Stockholm's Karolinska Institute was founded in 1810 to train army surgeons working among wounded soldiers. The institute is Sweden's largest centre for medical training and research. It accounts for 30 per cent of the country's medical training and 40 per cent of its medical academic research.
Despite its international standing, the institute is fighting to maintain its position amid dwindling support from the Government. Ten years ago, two thirds of its funding was provided by the state, but that figure has shrunk to one third.
Staff are concerned. One professor, who wished to remain anonymous, said: "Some departments are close to bankruptcy and are facing major staff cuts. Many of us are looking for jobs in the US."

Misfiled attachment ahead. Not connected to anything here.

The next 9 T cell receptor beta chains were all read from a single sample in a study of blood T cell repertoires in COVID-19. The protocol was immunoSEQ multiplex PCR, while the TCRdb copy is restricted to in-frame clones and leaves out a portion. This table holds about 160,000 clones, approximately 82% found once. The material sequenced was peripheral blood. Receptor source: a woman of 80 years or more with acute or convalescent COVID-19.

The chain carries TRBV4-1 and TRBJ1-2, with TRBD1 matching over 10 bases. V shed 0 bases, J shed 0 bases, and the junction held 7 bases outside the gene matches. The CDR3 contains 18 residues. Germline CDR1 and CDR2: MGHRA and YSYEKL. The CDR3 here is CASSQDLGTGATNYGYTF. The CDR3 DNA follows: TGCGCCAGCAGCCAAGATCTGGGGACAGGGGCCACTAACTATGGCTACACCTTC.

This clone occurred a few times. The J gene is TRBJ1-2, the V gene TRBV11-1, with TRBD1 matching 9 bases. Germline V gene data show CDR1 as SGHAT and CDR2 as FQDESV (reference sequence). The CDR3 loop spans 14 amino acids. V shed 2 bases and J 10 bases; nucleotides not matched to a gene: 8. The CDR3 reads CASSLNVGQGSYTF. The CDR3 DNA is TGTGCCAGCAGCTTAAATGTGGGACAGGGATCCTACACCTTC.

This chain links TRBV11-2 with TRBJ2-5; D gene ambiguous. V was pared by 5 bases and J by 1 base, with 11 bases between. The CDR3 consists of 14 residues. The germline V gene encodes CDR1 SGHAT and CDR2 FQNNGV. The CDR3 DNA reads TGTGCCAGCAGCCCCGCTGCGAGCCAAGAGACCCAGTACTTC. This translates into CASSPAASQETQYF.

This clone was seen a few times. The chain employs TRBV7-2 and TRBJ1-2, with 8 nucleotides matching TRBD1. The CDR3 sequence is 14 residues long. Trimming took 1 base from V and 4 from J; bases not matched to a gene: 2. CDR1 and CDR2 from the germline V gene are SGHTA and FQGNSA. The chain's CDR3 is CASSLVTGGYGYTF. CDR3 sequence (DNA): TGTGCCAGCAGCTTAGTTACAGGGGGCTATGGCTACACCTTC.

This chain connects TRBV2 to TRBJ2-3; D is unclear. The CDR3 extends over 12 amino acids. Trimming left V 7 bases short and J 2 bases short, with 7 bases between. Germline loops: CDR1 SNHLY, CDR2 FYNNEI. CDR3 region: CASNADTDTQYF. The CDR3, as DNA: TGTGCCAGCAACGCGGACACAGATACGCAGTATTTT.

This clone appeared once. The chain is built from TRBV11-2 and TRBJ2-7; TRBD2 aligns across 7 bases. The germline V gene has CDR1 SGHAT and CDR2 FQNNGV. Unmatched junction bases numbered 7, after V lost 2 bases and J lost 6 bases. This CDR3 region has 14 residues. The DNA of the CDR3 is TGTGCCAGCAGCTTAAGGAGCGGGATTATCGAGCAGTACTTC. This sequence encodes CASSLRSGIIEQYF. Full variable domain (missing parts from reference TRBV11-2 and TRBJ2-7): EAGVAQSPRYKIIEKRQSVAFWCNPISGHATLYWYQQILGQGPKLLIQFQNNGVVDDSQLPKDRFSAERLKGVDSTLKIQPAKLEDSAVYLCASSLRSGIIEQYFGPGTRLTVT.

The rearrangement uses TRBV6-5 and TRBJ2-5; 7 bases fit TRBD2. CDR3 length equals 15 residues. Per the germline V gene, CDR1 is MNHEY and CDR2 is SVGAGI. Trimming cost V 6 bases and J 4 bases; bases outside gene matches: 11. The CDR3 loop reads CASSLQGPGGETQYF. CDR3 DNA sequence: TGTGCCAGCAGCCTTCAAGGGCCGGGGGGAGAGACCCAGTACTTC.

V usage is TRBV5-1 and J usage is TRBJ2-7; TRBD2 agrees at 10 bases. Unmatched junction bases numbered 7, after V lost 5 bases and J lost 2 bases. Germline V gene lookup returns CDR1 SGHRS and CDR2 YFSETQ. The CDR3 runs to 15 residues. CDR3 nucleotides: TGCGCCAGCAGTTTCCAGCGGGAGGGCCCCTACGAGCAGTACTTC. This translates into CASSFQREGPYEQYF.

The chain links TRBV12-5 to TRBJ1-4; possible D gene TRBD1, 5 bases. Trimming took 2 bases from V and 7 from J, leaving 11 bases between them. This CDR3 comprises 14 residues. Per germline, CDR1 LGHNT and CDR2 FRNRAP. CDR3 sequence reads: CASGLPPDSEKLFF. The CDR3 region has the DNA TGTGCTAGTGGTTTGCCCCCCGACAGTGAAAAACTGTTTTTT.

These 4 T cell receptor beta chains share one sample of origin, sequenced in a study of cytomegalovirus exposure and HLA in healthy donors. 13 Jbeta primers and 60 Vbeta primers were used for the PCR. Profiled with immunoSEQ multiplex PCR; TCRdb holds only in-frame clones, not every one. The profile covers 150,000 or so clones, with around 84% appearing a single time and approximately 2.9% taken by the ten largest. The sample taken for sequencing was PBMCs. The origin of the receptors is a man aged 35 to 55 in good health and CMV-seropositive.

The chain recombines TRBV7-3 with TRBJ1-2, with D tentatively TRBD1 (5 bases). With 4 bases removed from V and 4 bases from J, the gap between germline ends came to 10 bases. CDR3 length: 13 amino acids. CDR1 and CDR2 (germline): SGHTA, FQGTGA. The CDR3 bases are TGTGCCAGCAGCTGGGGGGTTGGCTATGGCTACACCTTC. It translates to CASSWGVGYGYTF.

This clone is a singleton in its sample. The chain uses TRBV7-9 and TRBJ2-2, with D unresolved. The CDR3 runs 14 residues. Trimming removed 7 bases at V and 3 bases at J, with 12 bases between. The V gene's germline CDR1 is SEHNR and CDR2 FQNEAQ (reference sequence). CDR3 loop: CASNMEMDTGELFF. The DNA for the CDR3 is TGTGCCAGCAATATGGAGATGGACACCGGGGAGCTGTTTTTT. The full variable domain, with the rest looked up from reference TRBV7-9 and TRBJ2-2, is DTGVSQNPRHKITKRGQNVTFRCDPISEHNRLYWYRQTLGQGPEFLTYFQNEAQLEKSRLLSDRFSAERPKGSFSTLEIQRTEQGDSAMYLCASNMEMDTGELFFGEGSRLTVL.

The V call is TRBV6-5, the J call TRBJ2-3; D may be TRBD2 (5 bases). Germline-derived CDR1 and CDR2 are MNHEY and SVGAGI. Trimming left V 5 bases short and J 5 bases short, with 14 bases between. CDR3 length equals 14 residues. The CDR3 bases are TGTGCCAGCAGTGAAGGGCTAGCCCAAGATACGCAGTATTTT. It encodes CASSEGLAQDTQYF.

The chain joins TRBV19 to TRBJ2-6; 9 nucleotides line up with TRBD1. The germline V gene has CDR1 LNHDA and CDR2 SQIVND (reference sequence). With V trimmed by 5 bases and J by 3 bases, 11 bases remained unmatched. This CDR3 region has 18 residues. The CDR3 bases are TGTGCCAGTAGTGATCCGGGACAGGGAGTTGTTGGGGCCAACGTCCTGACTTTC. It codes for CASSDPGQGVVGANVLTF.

Last December, five senior professors called on the Government to increase the "dismal" level of research funds available. They claimed that at least 1 billion krona (£76 million) was needed each year to maintain the quality of research associated with Karolinska.
The disparity between funding levels in Sweden and the US is stark. This year, the Government allocated 42 krona (£3) per inhabitant for medical research. In the US, the National Institutes of Health gave the equivalent of 690 krona per US citizen.
But, unlike many other Swedish universities, Karolinska has attracted European Union funding. And the work Karolinska puts into awarding the Nobel Prize in Physiology and Medicine provides it with an invaluable network throughout the medical community.
The institute's leaders are aware that research-intensive universities are a driving force for European economic development, and they strive to take a leading role in the League of European Research Universities.